• • ‘SEX’ appeals at WICA • •
• • explores current issues • •
• • Wendy Leigh wrote: WICA Executive Director Verna Everitt encourages awareness of the center’s bold new programs, such as the Humanities Series that explores current issues and provides a space for civil discourse. WICA also ensure that art is accessible to everyone through dedicated “Pay What You Will” performances, discounted tickets for seniors and free tickets for youth ages 18 and under.
• • Wendy Leigh wrote: For information about the current production of “SEX” by Mae West, call 360-221-8262.
• • Note: The production is adapted and directed by Edward Jordon; includes music by Cole Porter, the Gershwins, and Cole Porter; features stage—screen veteran Skye Aubrey; and runs October 11—26, 2019 in Langley, WA.
• • This stage review by Wendy Leigh has now concluded with this post, which is the seventh segment.
• • Source: South Whidbey Record; published on Friday, 11 October 2019.
• • On Sunday, 15 November 2009 • •
.• • The N.Y. Times columnist Margo Jefferson delivered a speech in Chicago on Sunday, 15 November 2009 about Mae West and Hattie McDaniel.
• • Overheard in Hollywood • •
• • Trouping with Mae West in "Come On Up" had raised his profile, so Broadway beckoned. In the drama "Summer and Smoke" Tod Andrews took the role of John Buchanan, Jr.
• • In Her Own Words • •
• • Mae West said: "I walk with men, dearie, not dogs."
• • Mae West said: "I never think about age."
• • Quote, Unquote • •
• • A culture critic mentioned Mae West.
• • When did the bra become an object of provocation? • •
• • Camille Paglia wrote: As a historian of Hollywood, I identify Jean Harlow as the woman who brought breasts back, but there was no brassiere attached to it. Her breasts were large and sort of sloshed around, revealed by very sensuous silky fabrics. There is an amazing celebrity photography taken of her by the studio showing off her breasts.
• • Camille Paglia wrote: And, simultaneously, Mae West came in with her strange, nostalgic, retro look going all the way back to the 1890s. So you had a strange duality at first. The woman in the corset and then the woman unleashed. It took a while for the brassiere to emerge as an actual object that has a sexual connotation. …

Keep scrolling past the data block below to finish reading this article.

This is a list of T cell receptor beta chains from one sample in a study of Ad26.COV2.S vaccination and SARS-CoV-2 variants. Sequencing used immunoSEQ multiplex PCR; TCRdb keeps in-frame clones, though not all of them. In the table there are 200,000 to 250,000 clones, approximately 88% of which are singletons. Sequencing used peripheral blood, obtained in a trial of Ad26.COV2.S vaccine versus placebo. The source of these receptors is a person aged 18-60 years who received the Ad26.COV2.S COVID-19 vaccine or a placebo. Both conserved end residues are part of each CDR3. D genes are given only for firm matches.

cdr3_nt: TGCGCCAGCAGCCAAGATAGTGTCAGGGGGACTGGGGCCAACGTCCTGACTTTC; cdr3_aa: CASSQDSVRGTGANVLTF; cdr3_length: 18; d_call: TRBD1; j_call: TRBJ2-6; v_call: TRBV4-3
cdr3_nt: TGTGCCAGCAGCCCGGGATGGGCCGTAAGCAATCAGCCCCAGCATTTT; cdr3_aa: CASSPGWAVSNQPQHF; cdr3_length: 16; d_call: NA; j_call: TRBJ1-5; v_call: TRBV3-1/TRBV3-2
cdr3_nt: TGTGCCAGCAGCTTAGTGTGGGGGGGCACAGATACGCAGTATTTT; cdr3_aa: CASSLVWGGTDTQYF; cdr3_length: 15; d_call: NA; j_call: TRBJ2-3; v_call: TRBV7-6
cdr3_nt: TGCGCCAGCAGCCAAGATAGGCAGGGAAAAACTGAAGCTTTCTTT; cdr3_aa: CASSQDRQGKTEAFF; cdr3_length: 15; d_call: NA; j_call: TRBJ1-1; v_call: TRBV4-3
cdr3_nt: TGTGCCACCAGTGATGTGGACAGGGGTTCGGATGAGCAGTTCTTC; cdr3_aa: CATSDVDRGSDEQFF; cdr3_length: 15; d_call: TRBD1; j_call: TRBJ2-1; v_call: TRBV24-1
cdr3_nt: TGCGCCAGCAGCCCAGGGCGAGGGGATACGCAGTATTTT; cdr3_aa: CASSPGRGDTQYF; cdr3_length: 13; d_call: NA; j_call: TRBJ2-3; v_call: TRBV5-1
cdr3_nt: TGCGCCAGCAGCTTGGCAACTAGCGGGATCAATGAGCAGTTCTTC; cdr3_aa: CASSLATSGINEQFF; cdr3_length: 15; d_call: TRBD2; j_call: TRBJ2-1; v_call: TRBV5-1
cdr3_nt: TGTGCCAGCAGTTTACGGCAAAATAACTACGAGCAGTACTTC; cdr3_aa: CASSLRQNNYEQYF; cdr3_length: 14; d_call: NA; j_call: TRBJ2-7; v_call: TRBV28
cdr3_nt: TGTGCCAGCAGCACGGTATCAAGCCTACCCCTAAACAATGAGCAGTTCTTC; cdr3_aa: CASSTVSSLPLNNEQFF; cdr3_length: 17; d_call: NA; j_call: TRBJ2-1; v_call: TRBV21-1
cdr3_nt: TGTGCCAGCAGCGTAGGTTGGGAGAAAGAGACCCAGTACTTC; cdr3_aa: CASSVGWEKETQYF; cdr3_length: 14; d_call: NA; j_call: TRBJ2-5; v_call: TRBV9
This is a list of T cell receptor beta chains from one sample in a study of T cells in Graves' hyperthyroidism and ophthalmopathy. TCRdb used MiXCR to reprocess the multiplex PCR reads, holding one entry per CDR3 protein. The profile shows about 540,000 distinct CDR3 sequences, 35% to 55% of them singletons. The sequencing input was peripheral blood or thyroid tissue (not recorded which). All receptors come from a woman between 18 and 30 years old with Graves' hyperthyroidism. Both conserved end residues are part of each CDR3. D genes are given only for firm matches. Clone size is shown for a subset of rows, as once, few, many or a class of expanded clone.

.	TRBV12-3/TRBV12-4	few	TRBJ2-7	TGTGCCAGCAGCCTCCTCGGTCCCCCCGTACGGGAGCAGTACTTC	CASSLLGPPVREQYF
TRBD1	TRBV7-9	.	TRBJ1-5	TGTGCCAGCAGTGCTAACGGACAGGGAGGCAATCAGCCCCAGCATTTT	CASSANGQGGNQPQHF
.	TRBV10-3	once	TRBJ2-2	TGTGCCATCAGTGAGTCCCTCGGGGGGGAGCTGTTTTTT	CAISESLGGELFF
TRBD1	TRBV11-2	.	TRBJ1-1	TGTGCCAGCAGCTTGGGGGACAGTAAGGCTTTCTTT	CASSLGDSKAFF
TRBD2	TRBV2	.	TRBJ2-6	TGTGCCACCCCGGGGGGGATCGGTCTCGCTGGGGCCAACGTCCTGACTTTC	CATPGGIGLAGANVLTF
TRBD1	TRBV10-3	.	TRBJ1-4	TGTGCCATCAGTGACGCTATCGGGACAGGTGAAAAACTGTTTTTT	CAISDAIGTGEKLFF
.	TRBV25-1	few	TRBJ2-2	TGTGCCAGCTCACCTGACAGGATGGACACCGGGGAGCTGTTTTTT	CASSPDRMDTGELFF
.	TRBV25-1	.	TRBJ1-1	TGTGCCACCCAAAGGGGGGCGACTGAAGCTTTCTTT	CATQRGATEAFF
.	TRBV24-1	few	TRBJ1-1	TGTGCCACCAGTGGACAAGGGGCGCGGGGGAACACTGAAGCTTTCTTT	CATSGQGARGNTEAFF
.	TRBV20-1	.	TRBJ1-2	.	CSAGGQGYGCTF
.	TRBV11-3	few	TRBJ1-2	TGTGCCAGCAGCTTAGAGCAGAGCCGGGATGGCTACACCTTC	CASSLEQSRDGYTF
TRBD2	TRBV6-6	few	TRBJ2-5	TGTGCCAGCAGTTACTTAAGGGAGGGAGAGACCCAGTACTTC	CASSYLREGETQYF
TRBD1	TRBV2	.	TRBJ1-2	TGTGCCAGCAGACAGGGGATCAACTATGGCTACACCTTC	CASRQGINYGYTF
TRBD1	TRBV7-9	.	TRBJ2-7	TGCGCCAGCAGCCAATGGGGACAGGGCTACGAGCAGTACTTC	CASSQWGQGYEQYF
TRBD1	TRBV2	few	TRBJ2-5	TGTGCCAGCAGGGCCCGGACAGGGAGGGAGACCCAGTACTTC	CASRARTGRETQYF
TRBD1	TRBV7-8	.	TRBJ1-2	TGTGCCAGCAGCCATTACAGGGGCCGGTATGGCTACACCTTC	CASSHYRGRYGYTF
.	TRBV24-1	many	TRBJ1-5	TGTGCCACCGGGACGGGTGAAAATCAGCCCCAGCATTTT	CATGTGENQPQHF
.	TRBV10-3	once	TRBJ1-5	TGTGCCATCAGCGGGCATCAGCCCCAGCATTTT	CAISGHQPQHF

• • Source: Interview Magazine, Issue 6; published in 2014
• • The evolution of 2 Mae West plays that keep her memory alive • •
• • A discussion with Mae West playwright LindaAnn LoSchiavo — —
• • http://lideamagazine.com/renaissance-woman-new-york-city-interview-lindaann-loschiavo/
• • The Mae West Blog celebrates its 15th anniversary • •
• • Thank you for reading, sending questions, and posting comments during these past fifteen years. Not long ago, we entertained 3,497 visitors. And we reached a milestone recently when we completed 4,300 blog posts. Wow!• • By the Numbers • •
• • The Mae West Blog was started fifteen years ago in July 2004. You are reading the 4,346th blog post. Unlike many blogs, which draw upon reprinted content from a newspaper or a magazine and/ or summaries, links, or photos, the mainstay of this blog is its fresh material focused on the life and career of Mae West, herself an American original.
• • Come up and see Mae every day online: http://MaeWest.blogspot.com/
• • Photo: • • Mae West • • a poster circulated in 1946 • •
• • Feed — — http://feeds2.feedburner.com/MaeWest
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